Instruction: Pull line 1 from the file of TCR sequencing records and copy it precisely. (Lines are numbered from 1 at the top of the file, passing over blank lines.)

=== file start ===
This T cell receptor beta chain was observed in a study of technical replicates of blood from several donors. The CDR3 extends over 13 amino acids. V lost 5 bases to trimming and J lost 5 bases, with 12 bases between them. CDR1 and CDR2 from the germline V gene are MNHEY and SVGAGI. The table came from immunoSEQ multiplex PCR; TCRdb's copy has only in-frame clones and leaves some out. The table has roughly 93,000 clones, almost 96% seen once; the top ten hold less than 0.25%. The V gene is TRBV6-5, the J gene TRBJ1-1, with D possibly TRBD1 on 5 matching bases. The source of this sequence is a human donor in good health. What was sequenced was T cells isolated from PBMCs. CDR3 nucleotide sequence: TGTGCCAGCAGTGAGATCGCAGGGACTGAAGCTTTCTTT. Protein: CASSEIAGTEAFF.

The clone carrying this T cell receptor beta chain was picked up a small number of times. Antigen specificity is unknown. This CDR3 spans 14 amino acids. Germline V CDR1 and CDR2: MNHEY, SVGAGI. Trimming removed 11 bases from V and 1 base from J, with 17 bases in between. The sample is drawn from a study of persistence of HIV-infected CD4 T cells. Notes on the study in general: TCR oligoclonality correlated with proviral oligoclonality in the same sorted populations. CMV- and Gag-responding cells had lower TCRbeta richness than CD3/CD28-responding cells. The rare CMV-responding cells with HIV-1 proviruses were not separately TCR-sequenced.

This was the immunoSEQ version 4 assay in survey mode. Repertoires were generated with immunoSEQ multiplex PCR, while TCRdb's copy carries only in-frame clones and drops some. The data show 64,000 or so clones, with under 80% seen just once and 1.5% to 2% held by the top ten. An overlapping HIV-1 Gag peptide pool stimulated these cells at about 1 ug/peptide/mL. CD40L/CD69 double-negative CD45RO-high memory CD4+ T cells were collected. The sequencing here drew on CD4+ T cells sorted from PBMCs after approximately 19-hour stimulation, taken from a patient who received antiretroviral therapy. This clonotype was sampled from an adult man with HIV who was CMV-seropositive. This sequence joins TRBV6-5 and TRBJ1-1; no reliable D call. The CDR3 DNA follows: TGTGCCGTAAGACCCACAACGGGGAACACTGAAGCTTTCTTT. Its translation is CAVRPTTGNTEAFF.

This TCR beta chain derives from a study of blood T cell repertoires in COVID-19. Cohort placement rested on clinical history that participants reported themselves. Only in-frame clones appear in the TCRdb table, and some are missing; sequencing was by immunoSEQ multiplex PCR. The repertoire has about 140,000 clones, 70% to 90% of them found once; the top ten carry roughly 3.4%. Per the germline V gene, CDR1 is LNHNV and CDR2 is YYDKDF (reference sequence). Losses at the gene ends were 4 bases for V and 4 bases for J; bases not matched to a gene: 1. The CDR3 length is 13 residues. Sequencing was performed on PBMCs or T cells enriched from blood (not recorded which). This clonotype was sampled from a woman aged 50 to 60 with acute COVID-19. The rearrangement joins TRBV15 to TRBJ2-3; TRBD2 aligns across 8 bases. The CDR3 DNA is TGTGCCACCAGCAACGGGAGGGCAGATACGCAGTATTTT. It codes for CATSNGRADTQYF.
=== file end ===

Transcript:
This T cell receptor beta chain was observed in a study of technical replicates of blood from several donors. The CDR3 extends over 13 amino acids. V lost 5 bases to trimming and J lost 5 bases, with 12 bases between them. CDR1 and CDR2 from the germline V gene are MNHEY and SVGAGI. The table came from immunoSEQ multiplex PCR; TCRdb's copy has only in-frame clones and leaves some out. The table has roughly 93,000 clones, almost 96% seen once; the top ten hold less than 0.25%. The V gene is TRBV6-5, the J gene TRBJ1-1, with D possibly TRBD1 on 5 matching bases. The source of this sequence is a human donor in good health. What was sequenced was T cells isolated from PBMCs. CDR3 nucleotide sequence: TGTGCCAGCAGTGAGATCGCAGGGACTGAAGCTTTCTTT. Protein: CASSEIAGTEAFF.